On Tuesday I’m I working with a group of Geography teachers from Brighton and Hove to think about ‘Taking Geography Forward’. One of the things that we will be looking at is how schools in Brighton and Hove might look at implementing proposed new key stage three curriculum for Geography. One of the techniques we will used to tease this out is the Engine Room methodology.
The Engine Room methodology has been developed by East Lothian Council, Department of Education and Children's Services. You can find out more information on Engine Rooms on the original exc-el site. I have also duplicated the article below and slotted in a few pictures. Engine Rooms have a been a key feature used to establish actions and priorities within the exc-el / edubuzz project.
WHY ENGINE ROOMS?
In order to build upon the shared ownership derived from the interviewing of representatives of the organization targeted for the change process it is necessary to further involve them in the problem solving phase. The purpose of problem solving is to come up with small ACTIONS which can be taken discretely, immediately and which will collectively have a significant and measurable impact upon practice.
The key element of the problem solving phase is the use of ENGINE ROOMS. The engine room methodology for collective problem solving is derived from the SKUNKWORKS approach.
A skunkworks is a group of people who, in order to achieve unusual results, work on a project in a way that is outside the usual rules. A skunkworks is often a small team that assumes or is given responsibility for developing something in a short time with minimal management constraints. Typically, a skunkworks has a small number of members in order to reduce communications overhead. A skunkworks is sometimes used to spearhead a product design that thereafter will be developed according to the usual process. A skunkworks project may be secret.
The name is taken from the moonshine factory in Al Capp's cartoon, "Lil' Abner."
Skunkworks were first used by Lockheed Martin to develop the Blackbird Jet. Obviously in such a context the notion of secrecy was paramount for commercial reasons. Within an educational context the need for secrecy is not a factor, nor is the need for it to be limited to a small number of people.
For this reason we have developed the Engine Room approach as an alternative which has all the benefits of a skunkworks, i.e.:
- It can produce unusual results;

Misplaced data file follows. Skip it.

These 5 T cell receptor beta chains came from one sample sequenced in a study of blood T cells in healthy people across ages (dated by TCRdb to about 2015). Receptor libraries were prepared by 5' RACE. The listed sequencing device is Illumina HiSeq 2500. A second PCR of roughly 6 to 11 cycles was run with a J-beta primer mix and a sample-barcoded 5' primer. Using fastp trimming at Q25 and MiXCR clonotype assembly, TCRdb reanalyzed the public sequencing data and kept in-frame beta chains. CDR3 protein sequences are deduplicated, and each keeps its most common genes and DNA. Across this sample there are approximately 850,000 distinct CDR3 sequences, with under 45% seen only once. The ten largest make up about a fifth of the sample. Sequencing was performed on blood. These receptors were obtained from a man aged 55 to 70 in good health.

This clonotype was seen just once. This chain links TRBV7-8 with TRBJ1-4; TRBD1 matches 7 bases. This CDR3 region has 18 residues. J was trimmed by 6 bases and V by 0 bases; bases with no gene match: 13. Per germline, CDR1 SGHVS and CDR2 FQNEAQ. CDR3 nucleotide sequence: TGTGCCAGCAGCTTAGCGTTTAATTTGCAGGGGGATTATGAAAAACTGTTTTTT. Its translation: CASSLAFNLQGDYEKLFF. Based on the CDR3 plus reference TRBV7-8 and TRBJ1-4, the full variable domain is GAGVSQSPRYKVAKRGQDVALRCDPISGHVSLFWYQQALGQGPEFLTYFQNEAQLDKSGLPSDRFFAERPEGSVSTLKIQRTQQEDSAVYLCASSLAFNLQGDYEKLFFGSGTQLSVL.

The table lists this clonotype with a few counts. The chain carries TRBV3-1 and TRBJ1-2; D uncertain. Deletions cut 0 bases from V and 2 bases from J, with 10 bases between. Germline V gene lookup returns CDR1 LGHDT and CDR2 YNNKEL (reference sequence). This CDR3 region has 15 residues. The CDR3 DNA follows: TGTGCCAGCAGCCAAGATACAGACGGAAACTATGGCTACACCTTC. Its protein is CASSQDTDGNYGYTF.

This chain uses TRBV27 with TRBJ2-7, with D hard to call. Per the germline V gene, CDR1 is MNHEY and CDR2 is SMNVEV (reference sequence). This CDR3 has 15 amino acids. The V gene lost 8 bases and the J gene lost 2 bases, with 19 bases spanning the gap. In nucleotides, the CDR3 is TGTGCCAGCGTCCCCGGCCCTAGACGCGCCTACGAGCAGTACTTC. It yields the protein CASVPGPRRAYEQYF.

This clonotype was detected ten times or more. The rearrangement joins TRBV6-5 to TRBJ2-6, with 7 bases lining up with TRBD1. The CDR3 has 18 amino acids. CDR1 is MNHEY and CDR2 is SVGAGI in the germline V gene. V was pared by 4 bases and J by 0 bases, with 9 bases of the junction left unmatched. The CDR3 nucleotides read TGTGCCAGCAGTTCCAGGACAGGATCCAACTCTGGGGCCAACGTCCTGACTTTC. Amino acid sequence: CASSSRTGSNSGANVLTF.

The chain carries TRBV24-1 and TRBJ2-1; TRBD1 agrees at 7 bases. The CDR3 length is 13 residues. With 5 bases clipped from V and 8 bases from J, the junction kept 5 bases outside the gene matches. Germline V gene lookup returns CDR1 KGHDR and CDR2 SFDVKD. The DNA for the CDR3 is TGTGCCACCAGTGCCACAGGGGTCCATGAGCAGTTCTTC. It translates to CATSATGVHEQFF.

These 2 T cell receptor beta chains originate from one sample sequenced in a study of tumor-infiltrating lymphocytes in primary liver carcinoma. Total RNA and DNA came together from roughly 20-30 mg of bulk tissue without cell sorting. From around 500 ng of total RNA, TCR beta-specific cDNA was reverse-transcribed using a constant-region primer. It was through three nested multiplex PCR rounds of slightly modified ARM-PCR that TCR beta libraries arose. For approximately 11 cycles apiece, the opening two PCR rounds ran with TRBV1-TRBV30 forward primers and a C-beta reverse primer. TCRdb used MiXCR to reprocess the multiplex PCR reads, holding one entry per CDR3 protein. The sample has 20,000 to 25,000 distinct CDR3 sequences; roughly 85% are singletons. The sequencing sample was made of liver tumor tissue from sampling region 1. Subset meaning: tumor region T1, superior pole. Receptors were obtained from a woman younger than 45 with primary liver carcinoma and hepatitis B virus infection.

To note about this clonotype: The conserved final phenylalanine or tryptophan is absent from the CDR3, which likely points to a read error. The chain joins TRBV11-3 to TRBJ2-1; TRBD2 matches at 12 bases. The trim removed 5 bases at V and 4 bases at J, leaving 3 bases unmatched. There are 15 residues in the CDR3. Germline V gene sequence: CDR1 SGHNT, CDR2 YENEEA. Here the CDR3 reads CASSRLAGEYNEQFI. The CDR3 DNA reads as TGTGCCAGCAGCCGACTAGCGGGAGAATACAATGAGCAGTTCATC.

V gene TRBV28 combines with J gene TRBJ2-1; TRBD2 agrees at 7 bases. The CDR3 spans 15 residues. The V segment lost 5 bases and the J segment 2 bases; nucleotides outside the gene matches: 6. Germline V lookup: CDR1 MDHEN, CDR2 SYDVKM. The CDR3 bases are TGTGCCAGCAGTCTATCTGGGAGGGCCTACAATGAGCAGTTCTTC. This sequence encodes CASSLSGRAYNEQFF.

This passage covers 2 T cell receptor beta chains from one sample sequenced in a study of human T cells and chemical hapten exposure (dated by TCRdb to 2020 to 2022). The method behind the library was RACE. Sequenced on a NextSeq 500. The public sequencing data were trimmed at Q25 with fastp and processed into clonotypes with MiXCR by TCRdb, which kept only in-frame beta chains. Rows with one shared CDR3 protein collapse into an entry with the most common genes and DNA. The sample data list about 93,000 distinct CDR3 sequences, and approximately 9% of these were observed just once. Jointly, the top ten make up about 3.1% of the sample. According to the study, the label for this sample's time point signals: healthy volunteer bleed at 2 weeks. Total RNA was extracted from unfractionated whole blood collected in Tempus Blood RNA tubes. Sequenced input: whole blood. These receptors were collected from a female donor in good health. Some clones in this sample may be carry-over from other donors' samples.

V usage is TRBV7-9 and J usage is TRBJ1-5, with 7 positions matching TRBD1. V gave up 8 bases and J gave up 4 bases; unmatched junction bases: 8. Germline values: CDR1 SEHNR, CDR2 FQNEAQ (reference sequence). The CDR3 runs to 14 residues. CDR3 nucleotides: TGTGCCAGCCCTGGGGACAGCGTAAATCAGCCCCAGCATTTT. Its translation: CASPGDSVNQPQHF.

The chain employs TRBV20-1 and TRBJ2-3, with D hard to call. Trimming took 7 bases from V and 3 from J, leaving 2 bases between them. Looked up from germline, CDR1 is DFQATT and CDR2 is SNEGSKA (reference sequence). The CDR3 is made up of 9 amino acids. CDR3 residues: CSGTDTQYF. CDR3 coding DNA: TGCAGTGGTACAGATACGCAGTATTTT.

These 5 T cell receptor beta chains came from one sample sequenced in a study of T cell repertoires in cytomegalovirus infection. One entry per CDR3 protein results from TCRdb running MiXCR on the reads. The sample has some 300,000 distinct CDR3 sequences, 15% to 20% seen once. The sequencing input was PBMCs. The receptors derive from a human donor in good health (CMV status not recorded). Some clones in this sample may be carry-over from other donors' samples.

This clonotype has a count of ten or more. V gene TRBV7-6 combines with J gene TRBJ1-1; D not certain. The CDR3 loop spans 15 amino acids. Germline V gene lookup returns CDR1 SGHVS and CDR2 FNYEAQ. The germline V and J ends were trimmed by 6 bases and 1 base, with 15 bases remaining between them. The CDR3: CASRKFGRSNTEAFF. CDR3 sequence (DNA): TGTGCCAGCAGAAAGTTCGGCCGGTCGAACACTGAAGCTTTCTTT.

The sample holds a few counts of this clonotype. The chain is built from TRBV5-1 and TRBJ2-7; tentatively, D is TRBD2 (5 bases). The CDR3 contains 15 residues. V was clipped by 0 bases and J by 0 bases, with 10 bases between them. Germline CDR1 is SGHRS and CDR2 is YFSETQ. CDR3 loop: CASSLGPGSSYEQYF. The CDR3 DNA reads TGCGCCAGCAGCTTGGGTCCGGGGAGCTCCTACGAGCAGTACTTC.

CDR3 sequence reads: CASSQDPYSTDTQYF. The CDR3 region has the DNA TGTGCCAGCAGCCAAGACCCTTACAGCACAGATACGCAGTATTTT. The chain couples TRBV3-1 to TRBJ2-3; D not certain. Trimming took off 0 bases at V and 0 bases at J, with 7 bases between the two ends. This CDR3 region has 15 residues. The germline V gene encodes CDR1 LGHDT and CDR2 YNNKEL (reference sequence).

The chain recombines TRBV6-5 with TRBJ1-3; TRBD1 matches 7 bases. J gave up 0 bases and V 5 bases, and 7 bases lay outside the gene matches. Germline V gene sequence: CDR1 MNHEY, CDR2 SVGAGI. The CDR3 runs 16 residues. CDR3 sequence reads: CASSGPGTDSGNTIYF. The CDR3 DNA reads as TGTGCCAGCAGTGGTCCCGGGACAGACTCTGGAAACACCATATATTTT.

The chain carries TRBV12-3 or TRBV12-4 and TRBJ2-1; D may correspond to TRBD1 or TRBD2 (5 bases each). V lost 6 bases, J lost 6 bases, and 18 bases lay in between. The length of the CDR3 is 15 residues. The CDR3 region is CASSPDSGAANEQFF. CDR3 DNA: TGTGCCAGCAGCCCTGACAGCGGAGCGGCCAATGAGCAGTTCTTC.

- It operates outwith the normal rules or any organization;
- It can come up within something in short time with minimal management constraints;
- It can spearhead the change process;
- Traditional support and management structures can build upon the solutions generated by the engine room process;
- It can build change in a progressive and incremental manner depending on the order and frequency of the engine rooms;
- Membership of engine rooms can vary depending upon the problem being tackled;
- Engine rooms need not be geographically limited and can take place wherever interested people can come together;
- Engine rooms escape for the tyranny of “diary matching” –it can go ahead with or without you;
- It sees practitioners as having a key role in their own professional destiny.
There is a scene in the film Apollo 13 (see below) where the carbon dioxide filters are damaged and the crew will die of asphyxiation in a short time unless a replacement can be installed. There is no replacement on the craft and it appears they are destined to die.
The team at Houston adopt a skunkworks approach, in that a group of technicians, scientists, medicos and others gather in a room. The leader tips out a sack of all of the loose materials which the craft contains, such as spacesuits, radios, writing pads, duct tape, tubes, etc, etc. The task of the group is to take all of these disparate materials and create a carbon dioxide filter.
The task is highly focussed, time limited and restricted by the resources available (there is no way any additional materials can be used which are not already present on the craft.
The team succeed and the crew members are able to replicate the filter on the space craft using the same materials.
The lesson for us is that it is possible to create something new in a very short timescale by simply using the materials we already have around us in a different and creative manner, as opposed to always looking for ideas to take a long time to come to fruition and for additional resources to be present.
ENGINE ROOM METHODOLOGY
The engine room methodology combines the best of skunkworks protocols and the concept of the Apollo 13 phenomenon.
An Engine Room builds upon the creative solutions or opinions of the individual, combines, refines and ratifies these ideas or solutions in pairs, then fours, then eights and eventually sixteen’s
Engine rooms can be used to:
- Solve problems;
- generate action ideas;
- select from a range of options;
- Team building;
- Over-coming stalemate; and
- Identifying problems.
The Ten features of the Engine Room Process
A successful engine room should adopt an ACTION FOCUS by harnessing the CREATIVITY of the individual and combining it with the strength of COOPERATIVE teams. It’s SOLUTION FOCUSSED approach adopts a REALISTIC yet POSITIVE perspective to problems within a fast moving and CHALLENGING context, where PACE and momentum are maintained within a carefully MANAGED yet FLEXIBLE situation.
ENGINE ROOM RULES
(so you want to run an Engine Room)
Where the engine room approach is selected as the preferred methodology a general invitation should go out to all the members of community likely to be involved in the taking forwards the action derived from the exercise.